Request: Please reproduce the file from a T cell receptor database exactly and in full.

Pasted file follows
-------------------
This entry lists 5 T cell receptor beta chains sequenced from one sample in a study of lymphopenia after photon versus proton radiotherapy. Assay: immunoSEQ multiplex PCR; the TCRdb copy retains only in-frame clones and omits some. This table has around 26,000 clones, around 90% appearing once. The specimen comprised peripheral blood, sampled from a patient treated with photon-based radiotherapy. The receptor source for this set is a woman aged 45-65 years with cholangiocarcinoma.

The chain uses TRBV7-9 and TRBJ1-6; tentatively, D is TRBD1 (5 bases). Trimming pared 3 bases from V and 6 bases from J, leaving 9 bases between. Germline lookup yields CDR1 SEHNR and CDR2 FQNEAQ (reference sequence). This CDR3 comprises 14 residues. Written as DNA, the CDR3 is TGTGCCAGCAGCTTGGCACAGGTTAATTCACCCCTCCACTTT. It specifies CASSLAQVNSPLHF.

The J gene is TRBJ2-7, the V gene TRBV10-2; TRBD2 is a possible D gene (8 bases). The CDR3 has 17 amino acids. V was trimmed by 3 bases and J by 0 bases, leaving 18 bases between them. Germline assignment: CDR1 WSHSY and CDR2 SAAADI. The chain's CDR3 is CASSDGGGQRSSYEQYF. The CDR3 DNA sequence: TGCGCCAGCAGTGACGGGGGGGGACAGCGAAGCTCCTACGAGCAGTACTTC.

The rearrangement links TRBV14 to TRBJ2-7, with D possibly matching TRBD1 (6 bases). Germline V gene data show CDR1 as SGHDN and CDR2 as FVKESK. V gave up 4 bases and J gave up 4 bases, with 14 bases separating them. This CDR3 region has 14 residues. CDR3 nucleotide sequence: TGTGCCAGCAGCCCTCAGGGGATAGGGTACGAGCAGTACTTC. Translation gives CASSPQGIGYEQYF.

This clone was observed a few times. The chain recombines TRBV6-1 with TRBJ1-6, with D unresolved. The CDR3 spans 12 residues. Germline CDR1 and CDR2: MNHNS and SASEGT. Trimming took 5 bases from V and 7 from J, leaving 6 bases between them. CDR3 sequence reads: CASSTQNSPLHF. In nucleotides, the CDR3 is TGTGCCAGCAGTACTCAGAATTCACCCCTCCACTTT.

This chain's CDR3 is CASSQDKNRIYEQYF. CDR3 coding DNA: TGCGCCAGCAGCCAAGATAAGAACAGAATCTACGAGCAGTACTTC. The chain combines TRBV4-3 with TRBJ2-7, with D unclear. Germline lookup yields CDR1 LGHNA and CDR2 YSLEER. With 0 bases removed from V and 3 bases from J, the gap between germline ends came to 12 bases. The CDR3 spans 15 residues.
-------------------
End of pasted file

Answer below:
This entry lists 5 T cell receptor beta chains sequenced from one sample in a study of lymphopenia after photon versus proton radiotherapy. Assay: immunoSEQ multiplex PCR; the TCRdb copy retains only in-frame clones and omits some. This table has around 26,000 clones, around 90% appearing once. The specimen comprised peripheral blood, sampled from a patient treated with photon-based radiotherapy. The receptor source for this set is a woman aged 45-65 years with cholangiocarcinoma.

The chain uses TRBV7-9 and TRBJ1-6; tentatively, D is TRBD1 (5 bases). Trimming pared 3 bases from V and 6 bases from J, leaving 9 bases between. Germline lookup yields CDR1 SEHNR and CDR2 FQNEAQ (reference sequence). This CDR3 comprises 14 residues. Written as DNA, the CDR3 is TGTGCCAGCAGCTTGGCACAGGTTAATTCACCCCTCCACTTT. It specifies CASSLAQVNSPLHF.

The J gene is TRBJ2-7, the V gene TRBV10-2; TRBD2 is a possible D gene (8 bases). The CDR3 has 17 amino acids. V was trimmed by 3 bases and J by 0 bases, leaving 18 bases between them. Germline assignment: CDR1 WSHSY and CDR2 SAAADI. The chain's CDR3 is CASSDGGGQRSSYEQYF. The CDR3 DNA sequence: TGCGCCAGCAGTGACGGGGGGGGACAGCGAAGCTCCTACGAGCAGTACTTC.

The rearrangement links TRBV14 to TRBJ2-7, with D possibly matching TRBD1 (6 bases). Germline V gene data show CDR1 as SGHDN and CDR2 as FVKESK. V gave up 4 bases and J gave up 4 bases, with 14 bases separating them. This CDR3 region has 14 residues. CDR3 nucleotide sequence: TGTGCCAGCAGCCCTCAGGGGATAGGGTACGAGCAGTACTTC. Translation gives CASSPQGIGYEQYF.

This clone was observed a few times. The chain recombines TRBV6-1 with TRBJ1-6, with D unresolved. The CDR3 spans 12 residues. Germline CDR1 and CDR2: MNHNS and SASEGT. Trimming took 5 bases from V and 7 from J, leaving 6 bases between them. CDR3 sequence reads: CASSTQNSPLHF. In nucleotides, the CDR3 is TGTGCCAGCAGTACTCAGAATTCACCCCTCCACTTT.

This chain's CDR3 is CASSQDKNRIYEQYF. CDR3 coding DNA: TGCGCCAGCAGCCAAGATAAGAACAGAATCTACGAGCAGTACTTC. The chain combines TRBV4-3 with TRBJ2-7, with D unclear. Germline lookup yields CDR1 LGHNA and CDR2 YSLEER. With 0 bases removed from V and 3 bases from J, the gap between germline ends came to 12 bases. The CDR3 spans 15 residues.